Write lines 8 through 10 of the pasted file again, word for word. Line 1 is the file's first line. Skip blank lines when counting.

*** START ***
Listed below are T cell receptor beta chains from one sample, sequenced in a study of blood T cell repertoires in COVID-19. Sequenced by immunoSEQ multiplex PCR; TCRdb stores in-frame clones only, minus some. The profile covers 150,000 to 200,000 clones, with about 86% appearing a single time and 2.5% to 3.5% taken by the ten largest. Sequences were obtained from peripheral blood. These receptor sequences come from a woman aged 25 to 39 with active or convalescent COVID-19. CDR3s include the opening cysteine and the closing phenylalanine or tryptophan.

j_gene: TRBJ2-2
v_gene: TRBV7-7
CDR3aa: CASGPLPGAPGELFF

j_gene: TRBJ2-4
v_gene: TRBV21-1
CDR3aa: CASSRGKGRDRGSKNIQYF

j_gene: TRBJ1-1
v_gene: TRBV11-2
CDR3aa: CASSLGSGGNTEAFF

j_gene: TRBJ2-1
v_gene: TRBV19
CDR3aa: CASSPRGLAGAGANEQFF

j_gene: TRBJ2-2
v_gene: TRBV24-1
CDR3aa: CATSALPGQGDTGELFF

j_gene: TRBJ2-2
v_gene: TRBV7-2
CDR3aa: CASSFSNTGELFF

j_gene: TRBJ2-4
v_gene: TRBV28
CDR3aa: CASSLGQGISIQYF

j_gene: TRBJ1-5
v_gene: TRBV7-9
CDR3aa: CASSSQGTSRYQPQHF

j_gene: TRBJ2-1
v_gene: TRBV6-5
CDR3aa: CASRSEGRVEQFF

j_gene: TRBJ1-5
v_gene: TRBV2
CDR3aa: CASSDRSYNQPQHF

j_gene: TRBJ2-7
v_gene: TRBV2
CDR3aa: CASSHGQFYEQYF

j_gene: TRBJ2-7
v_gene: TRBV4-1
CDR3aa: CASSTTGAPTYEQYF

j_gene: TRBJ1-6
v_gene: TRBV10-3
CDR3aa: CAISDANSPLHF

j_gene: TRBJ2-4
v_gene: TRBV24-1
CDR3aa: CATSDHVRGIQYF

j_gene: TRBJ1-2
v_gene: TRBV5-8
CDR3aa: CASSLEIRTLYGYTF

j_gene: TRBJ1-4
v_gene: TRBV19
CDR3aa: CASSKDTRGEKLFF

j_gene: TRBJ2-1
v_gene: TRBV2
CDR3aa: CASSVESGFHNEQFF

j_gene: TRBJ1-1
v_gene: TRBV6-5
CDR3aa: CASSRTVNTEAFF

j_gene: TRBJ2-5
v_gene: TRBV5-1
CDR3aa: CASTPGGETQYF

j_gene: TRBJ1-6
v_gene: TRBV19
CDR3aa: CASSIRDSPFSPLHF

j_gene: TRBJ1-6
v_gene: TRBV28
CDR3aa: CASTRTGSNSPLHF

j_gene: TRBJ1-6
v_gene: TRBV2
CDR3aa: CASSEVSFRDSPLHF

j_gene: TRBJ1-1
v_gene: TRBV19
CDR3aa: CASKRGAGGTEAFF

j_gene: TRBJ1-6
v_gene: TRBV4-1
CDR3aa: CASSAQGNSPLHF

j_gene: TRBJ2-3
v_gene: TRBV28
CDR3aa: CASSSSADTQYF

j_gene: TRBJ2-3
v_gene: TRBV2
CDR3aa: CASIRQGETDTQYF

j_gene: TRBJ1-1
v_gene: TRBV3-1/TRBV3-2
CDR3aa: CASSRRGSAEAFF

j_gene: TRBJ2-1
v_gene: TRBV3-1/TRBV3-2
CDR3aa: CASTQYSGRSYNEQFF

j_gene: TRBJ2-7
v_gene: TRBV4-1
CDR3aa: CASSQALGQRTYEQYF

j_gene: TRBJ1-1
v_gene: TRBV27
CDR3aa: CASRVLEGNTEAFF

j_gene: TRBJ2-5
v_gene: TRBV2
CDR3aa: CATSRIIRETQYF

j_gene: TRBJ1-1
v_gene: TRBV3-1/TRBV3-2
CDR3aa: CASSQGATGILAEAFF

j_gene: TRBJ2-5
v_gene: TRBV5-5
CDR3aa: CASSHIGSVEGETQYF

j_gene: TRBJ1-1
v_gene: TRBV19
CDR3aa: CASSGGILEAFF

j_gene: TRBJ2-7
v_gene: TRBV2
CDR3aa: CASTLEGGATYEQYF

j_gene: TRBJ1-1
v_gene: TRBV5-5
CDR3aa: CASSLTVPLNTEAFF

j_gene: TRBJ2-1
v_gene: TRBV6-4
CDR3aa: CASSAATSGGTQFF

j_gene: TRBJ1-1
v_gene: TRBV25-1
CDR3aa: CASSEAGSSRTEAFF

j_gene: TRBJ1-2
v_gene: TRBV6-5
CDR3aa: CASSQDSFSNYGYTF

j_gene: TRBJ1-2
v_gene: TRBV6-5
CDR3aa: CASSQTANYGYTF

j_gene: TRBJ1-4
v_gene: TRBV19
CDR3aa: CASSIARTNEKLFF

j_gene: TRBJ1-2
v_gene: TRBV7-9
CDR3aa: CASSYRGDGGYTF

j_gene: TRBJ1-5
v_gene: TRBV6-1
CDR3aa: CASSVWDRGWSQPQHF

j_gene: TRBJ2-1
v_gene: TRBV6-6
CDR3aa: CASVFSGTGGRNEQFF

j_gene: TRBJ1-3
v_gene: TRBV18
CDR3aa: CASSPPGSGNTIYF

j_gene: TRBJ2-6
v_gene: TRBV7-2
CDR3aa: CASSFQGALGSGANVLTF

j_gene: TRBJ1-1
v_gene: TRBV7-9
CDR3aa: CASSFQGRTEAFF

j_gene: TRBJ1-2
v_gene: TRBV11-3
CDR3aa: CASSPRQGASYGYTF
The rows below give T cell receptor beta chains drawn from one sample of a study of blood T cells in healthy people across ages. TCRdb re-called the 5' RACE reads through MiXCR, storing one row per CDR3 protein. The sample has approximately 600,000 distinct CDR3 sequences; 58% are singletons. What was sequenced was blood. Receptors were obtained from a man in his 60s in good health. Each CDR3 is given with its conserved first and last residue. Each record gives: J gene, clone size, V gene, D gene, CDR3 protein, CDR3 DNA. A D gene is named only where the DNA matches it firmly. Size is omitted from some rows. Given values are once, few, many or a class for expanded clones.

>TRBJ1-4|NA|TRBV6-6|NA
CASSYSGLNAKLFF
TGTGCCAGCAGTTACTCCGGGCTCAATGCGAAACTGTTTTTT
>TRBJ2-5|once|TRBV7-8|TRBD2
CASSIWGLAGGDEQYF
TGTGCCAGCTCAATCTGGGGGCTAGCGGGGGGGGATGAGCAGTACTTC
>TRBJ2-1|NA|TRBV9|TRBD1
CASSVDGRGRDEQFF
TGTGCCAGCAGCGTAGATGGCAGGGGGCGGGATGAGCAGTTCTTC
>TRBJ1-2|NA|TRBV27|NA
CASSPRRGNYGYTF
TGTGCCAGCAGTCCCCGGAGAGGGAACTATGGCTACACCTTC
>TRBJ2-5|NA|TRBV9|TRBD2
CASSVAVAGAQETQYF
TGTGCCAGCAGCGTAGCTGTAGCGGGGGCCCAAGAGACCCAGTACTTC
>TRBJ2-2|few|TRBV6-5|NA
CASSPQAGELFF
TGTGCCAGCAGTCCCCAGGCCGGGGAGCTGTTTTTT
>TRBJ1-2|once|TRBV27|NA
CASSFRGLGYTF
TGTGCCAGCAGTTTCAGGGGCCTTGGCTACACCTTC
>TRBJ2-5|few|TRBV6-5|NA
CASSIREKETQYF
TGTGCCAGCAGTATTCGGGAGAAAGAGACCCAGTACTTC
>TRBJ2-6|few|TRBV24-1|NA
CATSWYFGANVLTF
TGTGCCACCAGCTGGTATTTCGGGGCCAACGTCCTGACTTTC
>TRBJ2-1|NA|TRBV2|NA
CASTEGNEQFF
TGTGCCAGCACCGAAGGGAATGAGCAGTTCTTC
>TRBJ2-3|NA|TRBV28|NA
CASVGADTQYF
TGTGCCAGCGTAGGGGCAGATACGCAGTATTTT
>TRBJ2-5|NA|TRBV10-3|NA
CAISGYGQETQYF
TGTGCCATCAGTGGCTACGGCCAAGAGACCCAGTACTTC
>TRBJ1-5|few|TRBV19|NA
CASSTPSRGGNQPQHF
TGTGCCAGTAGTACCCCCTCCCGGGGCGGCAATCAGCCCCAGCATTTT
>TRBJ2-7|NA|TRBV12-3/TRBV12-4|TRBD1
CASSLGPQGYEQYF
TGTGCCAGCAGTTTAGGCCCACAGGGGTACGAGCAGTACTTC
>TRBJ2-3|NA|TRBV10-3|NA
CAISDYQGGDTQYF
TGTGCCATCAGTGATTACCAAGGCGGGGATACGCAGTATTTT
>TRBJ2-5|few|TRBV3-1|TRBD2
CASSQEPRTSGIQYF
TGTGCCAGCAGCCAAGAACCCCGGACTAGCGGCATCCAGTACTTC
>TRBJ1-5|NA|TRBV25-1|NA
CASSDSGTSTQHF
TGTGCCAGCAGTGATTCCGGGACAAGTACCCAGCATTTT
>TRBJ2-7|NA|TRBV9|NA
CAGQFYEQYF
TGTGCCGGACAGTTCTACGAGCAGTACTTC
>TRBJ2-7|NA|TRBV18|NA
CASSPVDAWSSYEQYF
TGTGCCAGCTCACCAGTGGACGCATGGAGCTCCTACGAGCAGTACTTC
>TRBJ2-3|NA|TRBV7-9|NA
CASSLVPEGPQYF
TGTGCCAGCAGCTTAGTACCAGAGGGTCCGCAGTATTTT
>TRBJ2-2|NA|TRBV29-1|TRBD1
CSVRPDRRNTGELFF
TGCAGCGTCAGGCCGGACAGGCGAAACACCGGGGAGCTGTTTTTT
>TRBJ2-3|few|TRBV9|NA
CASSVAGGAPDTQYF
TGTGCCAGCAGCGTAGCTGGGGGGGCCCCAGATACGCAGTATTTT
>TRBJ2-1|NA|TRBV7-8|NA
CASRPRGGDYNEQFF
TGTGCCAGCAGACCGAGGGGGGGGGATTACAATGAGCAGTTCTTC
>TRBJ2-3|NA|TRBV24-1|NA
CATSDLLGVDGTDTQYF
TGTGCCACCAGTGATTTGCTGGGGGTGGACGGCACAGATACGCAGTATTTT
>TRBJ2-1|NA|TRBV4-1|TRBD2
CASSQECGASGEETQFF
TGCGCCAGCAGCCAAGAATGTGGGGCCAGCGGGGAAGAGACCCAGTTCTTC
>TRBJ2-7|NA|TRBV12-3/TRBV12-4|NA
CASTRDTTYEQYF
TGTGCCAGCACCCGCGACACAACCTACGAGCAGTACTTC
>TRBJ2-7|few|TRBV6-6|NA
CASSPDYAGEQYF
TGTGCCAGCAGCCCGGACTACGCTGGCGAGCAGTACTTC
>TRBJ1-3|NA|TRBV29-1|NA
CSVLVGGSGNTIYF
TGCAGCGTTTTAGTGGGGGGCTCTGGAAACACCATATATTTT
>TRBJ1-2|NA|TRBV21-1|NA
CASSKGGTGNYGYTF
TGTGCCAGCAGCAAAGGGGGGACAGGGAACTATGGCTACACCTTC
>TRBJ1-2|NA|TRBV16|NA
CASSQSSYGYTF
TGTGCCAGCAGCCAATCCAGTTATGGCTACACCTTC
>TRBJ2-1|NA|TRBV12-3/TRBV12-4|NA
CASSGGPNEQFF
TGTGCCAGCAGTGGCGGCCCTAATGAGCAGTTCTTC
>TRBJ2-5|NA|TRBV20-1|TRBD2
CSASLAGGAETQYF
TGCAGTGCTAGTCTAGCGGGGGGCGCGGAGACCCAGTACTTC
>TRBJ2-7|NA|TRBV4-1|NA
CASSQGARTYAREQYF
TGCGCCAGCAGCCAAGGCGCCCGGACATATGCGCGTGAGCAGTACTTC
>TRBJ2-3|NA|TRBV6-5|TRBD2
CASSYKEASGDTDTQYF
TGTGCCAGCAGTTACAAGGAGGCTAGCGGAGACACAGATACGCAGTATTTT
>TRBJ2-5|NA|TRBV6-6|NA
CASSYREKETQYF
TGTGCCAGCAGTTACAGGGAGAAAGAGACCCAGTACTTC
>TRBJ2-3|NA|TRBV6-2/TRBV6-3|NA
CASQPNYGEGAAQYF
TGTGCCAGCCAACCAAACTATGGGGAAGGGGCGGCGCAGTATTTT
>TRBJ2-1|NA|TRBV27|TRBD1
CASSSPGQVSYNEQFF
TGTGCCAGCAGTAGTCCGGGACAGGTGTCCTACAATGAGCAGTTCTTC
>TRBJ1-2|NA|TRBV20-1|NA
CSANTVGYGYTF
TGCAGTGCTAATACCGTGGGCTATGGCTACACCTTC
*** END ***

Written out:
j_gene: TRBJ1-1
v_gene: TRBV11-2
CDR3aa: CASSLGSGGNTEAFF